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CONCACAF unveils 2018 World Cup qualifying with shorter road for top six teams

TORONTO — CONCACAF has announced its qualifying format for the 2022 FIFA World Cup, with the confederation's six top-ranked teams handed a shorter road to the sport's showcase tournament.

TORONTO — CONCACAF has announced its qualifying format for the 2022 FIFA World Cup, with the confederation's six top-ranked teams handed a shorter road to the sport's showcase tournament.

Those elite teams, which had to play an extra round in qualifying for the 2018 World Cup, will compete for three places in Qatar in 2022 in one round-robin phase.

The remaining CONCACAF teams, which would include Canada based on current rankings, have to slog it out in two rounds to see who earns the right to compete in an intercontinental playoff to join them.

Qualifying will start in September 2020.

The top six teams in North and Central America and the Caribbean region, based on the FIFA ranking published after the international window of June 2020, will move straight into a hexagonal round-robin.

After home-and-away round play during match windows in September, October and November 2020 and March and September 2021, the top three teams in the Hex will qualify directly to the World Cup in Qatar.

Canada is currently ranked 78th in the world by FIFA — and eighth in CONCACAF, behind No. 18 Mexico, the 30th-ranked U.S., No. 39 Costa Rica, No. 54 Jamaica, No. 61 Honduras, No. 69 El Salvador and No. 75 Panama.

Unless the Canadian men rise up the rankings, they will have to fight it out in qualifying with the rest of CONCACAF — the teams ranked No. 7 to No. 35 in the region.

Those 29 teams will be divided into eight groups — five groups of four teams and three groups of three teams. After home-and-away round robin play during the FIFA match windows of September, October and November 2020, the first-place finishers in each of the eight groups qualify for the knockout stage.

The quarterfinals, semifinals and final matches of the knockout phase will be played in a home-and-away direct elimination format, during the FIFA match windows of March, June and September 2021.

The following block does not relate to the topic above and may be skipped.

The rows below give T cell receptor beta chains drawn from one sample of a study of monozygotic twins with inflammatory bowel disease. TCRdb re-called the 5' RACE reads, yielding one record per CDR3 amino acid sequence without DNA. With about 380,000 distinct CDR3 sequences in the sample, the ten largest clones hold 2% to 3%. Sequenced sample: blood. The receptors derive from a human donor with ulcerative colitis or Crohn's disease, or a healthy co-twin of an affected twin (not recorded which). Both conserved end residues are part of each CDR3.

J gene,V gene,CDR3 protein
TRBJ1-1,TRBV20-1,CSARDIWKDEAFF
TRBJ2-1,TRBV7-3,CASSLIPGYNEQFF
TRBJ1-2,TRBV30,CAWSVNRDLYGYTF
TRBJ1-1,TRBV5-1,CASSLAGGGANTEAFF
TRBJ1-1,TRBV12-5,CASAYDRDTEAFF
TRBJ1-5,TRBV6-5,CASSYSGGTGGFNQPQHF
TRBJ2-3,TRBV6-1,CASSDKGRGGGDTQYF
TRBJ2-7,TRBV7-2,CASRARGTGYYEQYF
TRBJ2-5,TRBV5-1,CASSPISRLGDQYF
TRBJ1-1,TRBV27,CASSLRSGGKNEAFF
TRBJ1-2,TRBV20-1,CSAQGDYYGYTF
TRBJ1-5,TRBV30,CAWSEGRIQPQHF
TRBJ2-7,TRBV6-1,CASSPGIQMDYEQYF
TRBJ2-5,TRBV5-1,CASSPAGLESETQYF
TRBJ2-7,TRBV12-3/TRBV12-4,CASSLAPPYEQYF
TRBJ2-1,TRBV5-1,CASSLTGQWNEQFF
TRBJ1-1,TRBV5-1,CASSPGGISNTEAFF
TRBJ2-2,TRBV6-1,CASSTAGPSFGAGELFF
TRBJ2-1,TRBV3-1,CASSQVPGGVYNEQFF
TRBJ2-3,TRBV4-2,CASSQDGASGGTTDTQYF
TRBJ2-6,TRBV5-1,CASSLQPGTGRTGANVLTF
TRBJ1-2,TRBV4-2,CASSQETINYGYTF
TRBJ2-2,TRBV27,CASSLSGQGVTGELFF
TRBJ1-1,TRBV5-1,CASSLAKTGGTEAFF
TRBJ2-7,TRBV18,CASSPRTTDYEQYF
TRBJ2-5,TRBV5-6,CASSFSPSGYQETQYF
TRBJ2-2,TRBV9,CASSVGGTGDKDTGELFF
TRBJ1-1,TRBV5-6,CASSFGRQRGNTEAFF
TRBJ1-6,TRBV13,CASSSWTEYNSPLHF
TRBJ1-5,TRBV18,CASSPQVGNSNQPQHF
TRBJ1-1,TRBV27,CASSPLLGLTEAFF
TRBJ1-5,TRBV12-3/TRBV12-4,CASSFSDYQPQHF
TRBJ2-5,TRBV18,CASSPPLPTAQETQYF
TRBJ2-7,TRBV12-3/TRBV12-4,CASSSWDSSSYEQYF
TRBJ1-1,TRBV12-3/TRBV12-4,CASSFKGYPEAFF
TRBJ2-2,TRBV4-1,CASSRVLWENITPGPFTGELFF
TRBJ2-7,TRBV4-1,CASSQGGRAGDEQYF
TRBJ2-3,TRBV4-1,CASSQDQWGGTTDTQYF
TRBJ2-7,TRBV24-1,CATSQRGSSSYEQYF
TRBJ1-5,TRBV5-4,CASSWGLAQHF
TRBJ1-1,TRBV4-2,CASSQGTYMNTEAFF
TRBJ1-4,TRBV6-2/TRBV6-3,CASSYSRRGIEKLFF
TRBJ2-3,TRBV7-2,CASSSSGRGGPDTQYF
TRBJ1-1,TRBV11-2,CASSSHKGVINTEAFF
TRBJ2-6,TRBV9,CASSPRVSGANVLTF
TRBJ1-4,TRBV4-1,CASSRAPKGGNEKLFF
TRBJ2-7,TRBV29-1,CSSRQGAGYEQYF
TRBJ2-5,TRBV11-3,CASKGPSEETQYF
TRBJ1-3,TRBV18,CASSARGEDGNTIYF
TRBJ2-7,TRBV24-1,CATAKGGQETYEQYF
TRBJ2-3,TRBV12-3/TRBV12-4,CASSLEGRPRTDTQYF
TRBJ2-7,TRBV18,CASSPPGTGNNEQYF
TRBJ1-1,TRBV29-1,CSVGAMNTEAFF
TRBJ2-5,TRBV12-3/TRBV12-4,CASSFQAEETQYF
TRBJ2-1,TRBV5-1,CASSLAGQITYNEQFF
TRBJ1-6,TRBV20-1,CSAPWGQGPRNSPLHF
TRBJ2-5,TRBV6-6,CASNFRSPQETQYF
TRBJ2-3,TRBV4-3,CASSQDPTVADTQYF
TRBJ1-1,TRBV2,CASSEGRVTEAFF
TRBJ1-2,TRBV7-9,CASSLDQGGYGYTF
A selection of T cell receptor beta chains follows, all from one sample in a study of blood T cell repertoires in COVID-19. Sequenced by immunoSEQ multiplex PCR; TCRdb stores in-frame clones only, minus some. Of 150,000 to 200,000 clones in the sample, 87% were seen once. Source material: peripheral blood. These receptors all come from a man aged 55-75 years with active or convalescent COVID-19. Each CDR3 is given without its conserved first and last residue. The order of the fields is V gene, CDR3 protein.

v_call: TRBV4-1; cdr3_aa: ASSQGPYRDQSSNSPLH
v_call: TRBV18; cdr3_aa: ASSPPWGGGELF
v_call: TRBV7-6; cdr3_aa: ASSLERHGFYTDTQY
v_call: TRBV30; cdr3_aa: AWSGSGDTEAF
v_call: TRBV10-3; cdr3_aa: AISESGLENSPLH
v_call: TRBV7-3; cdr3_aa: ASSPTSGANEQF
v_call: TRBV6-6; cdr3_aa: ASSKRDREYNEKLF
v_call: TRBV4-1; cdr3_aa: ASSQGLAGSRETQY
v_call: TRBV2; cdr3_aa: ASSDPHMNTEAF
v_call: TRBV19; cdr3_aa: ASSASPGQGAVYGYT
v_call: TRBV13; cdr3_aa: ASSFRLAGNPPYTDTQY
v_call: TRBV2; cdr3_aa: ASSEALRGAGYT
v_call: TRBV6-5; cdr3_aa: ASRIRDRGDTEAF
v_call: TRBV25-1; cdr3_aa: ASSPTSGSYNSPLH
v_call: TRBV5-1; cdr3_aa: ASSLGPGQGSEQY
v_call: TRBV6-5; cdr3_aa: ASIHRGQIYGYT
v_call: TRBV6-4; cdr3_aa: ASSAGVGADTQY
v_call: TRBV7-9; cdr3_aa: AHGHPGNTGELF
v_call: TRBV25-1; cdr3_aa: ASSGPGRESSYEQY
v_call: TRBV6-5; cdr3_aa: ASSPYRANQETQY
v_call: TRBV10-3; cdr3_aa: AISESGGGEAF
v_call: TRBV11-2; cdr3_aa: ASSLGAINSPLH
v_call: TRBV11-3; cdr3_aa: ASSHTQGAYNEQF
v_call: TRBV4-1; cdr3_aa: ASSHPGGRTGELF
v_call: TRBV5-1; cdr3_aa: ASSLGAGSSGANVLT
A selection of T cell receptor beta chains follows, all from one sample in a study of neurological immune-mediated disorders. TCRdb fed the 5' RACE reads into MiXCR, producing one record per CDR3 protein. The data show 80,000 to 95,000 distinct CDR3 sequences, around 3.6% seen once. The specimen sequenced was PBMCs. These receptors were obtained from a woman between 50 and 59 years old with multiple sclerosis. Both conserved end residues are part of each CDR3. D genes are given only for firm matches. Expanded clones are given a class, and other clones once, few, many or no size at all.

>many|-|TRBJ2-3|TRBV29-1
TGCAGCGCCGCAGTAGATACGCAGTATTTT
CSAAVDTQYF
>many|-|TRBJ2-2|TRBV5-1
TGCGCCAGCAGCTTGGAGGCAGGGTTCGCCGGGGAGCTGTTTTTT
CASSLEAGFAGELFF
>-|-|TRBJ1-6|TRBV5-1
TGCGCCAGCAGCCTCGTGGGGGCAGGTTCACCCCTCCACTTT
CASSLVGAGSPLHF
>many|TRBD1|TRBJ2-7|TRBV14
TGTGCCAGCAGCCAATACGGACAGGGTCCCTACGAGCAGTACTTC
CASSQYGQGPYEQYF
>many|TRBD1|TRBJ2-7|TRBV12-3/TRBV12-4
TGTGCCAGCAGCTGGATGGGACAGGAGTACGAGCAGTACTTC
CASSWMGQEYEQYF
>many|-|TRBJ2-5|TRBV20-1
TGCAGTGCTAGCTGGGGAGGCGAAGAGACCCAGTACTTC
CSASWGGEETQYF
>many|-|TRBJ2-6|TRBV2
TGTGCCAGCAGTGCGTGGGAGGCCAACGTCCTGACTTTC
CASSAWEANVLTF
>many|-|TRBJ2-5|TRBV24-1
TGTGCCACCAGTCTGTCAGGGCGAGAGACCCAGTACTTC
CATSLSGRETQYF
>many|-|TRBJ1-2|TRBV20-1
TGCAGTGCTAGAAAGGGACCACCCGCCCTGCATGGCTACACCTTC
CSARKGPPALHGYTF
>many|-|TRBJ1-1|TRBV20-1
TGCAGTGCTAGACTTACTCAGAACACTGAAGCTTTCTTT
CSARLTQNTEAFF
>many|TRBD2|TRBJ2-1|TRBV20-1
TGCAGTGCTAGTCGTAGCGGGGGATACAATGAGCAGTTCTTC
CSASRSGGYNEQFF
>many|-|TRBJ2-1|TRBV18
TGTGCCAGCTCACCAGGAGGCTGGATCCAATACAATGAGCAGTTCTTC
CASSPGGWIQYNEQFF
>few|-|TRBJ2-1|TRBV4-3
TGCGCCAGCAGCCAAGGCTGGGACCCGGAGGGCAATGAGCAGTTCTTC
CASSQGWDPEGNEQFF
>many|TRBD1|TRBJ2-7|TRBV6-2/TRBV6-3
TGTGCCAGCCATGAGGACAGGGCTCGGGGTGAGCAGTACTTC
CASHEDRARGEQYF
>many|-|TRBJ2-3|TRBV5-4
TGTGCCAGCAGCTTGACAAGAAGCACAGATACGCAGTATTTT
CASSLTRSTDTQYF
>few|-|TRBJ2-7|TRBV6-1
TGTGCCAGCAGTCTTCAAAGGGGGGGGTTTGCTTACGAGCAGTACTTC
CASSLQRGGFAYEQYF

The winner of the knockout phase will face the fourth-place finisher of the Hex group to determine the CONCACAF representative in the FIFA intercontinental playoff. The home-and-away playoff matches between the two CONCACAF representatives will take place during the FIFA match window of October 2021.

The top-tier Hex and secondary knockout rounds will happen at the same time.

"This new FIFA World Cup qualifying format, based on the FIFA rankings, makes every competitive match count," CONCACAF president Victor Montagliani, a Canadian, said in a statement.

The date, location and procedures for the draw which will determine the groups and match schedule for the Hexagonal will be announced later this year.

Canada's loss to No. 101 Haiti in the quarterfinals at the recent Gold Cup is not likely to boost its world ranking. But positive results against the U.S. in the CONCACAF Nations League later this year would help.

The CONCACAF qualifying format for the 2018 tournament was a five-round affair with teams ranked first through sixth in the confederation given a bye to the penultimate round. Canada, then ranked ninth in the confederation, entered in the second round.

Fourteen teams met head-to-head in the first round with the winners moving on. The second round featured 10 head-to-head contests while the third round, which brought in the seventh- and eight-ranked teams in the region, had six head-to-heads.

The fourth round featured the six survivors plus the top six teams, divided into three groups for round-robin play. The top two in each group advanced to the Hex, with the top three finishers qualifying for Russia and the fourth-place finisher (Honduras) moving on to an intercontinental playoff won by Australia.

Canada did not make it out of the fourth round, finishing third in its pool behind Mexico and Honduras.

Mexico's qualifying journey in 2018 lasted 16 matches. For 2022, it could only be 10.

Canada has only ever qualified for the World Cup once, in 1986, when it failed to score a goal and exited after three straight losses.

Qualifying should be moot in 2026 with Canada, as co-host with Mexico and the U.S., expected to get an automatic berth. 


Follow @NeilMDavidson on Twitter

Neil Davidson, The Canadian Press

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